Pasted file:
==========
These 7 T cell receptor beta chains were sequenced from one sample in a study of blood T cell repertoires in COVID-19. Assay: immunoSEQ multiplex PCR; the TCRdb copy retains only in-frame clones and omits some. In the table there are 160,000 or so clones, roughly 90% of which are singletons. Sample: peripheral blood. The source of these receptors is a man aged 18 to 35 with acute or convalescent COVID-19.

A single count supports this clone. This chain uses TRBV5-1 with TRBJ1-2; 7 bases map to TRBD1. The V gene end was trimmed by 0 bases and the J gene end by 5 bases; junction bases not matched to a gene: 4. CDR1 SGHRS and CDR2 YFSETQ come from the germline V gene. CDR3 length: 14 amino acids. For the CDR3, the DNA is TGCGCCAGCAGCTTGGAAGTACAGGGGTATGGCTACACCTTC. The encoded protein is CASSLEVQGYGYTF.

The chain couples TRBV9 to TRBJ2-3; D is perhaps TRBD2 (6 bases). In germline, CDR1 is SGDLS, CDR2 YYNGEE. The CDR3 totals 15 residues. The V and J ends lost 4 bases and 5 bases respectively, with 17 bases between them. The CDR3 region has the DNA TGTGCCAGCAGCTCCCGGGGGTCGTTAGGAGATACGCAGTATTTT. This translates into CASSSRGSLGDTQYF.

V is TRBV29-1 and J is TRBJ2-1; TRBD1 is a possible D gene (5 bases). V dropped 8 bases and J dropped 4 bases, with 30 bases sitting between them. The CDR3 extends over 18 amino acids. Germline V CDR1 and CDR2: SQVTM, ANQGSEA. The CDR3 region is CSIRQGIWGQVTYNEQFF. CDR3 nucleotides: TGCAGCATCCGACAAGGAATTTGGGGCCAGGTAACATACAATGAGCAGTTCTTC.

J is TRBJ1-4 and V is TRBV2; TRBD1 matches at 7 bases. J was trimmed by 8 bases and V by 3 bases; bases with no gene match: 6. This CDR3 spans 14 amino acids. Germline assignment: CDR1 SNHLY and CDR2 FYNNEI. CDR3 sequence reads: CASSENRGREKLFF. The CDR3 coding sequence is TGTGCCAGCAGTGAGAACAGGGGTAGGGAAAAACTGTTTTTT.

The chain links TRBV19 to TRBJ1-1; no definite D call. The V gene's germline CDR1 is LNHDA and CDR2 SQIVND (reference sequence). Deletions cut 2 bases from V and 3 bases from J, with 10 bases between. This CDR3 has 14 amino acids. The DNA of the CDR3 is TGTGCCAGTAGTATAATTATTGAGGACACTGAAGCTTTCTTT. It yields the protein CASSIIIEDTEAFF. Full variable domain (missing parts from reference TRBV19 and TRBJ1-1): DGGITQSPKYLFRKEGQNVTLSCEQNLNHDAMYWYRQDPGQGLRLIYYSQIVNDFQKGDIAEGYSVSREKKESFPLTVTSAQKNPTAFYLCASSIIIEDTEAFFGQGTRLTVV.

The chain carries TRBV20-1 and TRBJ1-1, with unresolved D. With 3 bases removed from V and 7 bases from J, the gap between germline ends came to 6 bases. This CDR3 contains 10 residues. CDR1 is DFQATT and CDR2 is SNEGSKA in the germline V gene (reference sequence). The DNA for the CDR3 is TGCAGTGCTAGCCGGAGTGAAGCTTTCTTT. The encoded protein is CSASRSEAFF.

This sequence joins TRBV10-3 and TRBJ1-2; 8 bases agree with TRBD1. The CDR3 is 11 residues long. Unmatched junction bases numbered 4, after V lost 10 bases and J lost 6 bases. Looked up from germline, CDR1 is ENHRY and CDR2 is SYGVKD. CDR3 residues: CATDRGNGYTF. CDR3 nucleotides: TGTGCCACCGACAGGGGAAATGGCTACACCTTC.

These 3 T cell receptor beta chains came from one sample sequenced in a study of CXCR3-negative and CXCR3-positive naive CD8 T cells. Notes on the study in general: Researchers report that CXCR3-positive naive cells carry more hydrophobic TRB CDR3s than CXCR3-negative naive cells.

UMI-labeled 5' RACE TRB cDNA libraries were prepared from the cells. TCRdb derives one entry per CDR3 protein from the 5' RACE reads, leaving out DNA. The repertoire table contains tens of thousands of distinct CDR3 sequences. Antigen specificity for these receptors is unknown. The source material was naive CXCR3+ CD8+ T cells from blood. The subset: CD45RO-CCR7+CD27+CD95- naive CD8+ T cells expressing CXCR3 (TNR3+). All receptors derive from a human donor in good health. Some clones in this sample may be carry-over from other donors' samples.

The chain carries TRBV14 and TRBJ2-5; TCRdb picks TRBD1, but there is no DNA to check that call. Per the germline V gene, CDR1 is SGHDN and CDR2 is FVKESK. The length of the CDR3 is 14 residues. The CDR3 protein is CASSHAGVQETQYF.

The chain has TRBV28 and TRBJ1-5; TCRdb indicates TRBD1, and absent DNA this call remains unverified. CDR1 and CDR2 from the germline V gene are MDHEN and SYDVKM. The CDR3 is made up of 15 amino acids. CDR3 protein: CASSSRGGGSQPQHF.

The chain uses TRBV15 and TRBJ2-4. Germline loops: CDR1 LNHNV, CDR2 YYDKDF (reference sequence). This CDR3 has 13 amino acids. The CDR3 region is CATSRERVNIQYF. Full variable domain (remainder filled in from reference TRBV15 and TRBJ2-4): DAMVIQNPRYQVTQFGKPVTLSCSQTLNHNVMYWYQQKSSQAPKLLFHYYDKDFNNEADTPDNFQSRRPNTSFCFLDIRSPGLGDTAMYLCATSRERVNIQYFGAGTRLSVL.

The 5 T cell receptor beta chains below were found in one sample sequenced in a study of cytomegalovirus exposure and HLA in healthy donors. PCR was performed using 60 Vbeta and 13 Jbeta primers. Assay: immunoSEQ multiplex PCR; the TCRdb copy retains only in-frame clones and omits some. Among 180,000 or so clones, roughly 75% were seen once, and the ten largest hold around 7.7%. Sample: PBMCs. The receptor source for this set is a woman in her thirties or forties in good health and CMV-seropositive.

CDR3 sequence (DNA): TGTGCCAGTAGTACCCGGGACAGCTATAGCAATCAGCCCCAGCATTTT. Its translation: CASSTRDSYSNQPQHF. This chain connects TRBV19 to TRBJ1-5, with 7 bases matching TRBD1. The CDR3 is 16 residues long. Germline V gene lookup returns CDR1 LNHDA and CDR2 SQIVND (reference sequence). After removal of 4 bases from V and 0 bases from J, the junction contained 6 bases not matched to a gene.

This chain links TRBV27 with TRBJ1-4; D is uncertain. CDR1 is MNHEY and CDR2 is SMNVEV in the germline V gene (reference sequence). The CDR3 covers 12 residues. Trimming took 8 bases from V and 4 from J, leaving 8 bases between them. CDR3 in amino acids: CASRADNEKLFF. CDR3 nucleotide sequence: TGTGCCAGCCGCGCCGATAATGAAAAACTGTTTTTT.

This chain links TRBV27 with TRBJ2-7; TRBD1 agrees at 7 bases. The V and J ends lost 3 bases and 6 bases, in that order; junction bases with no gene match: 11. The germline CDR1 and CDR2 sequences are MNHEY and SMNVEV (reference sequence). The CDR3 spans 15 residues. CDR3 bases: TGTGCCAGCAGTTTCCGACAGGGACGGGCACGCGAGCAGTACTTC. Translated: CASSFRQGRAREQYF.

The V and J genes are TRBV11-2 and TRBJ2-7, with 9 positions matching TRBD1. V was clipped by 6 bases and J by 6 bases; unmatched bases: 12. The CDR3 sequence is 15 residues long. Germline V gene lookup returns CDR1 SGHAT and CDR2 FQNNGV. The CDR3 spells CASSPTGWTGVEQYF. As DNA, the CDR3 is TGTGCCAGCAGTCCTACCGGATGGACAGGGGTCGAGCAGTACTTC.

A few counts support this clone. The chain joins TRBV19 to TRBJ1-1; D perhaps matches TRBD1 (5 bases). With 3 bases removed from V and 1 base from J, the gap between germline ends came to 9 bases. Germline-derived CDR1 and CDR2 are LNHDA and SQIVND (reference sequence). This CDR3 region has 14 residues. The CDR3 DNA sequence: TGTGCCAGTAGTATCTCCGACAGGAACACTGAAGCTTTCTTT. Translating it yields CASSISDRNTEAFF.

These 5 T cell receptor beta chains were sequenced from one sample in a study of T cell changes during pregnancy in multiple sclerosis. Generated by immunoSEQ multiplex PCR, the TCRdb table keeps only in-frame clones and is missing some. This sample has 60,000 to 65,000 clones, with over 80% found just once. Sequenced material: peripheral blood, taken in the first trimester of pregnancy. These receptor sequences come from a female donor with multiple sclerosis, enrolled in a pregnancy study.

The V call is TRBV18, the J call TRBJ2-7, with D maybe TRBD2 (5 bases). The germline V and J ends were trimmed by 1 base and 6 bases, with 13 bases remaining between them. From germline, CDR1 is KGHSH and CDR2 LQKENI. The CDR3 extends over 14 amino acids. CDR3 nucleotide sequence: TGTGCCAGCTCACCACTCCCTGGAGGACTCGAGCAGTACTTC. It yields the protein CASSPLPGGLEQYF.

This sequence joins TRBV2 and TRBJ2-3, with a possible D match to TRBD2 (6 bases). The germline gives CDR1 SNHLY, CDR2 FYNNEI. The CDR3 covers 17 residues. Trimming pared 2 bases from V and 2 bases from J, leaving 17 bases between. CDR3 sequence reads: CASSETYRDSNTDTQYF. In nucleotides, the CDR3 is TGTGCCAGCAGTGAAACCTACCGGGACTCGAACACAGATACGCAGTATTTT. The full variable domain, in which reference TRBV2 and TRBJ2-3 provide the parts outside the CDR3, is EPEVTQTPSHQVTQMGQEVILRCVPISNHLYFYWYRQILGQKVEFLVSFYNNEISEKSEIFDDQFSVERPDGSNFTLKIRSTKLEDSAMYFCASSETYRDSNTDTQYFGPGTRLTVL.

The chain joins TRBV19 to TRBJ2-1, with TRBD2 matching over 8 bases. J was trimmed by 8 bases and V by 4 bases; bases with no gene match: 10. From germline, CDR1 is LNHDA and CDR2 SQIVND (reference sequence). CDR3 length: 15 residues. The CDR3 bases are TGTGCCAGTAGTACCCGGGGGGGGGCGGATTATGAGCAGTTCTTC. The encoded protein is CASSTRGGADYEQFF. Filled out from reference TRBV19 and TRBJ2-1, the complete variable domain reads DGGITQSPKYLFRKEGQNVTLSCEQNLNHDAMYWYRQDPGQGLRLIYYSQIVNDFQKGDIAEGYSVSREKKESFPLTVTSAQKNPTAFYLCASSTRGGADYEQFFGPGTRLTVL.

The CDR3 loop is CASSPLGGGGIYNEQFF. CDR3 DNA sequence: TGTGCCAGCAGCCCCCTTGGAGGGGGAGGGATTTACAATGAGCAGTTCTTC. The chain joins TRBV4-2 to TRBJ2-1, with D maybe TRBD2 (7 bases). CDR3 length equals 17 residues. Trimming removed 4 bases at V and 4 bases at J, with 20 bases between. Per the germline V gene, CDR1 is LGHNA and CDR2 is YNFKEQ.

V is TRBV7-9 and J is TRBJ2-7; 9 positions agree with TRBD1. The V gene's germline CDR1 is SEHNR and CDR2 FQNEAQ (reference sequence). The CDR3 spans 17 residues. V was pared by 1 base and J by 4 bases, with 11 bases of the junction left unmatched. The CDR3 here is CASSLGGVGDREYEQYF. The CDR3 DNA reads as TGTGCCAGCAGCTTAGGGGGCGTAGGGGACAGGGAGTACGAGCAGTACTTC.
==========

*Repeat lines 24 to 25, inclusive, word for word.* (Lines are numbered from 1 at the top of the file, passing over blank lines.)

The CDR3 loop is CASSPLGGGGIYNEQFF. CDR3 DNA sequence: TGTGCCAGCAGCCCCCTTGGAGGGGGAGGGATTTACAATGAGCAGTTCTTC. The chain joins TRBV4-2 to TRBJ2-1, with D maybe TRBD2 (7 bases). CDR3 length equals 17 residues. Trimming removed 4 bases at V and 4 bases at J, with 20 bases between. Per the germline V gene, CDR1 is LGHNA and CDR2 is YNFKEQ.

V is TRBV7-9 and J is TRBJ2-7; 9 positions agree with TRBD1. The V gene's germline CDR1 is SEHNR and CDR2 FQNEAQ (reference sequence). The CDR3 spans 17 residues. V was pared by 1 base and J by 4 bases, with 11 bases of the junction left unmatched. The CDR3 here is CASSLGGVGDREYEQYF. The CDR3 DNA reads as TGTGCCAGCAGCTTAGGGGGCGTAGGGGACAGGGAGTACGAGCAGTACTTC.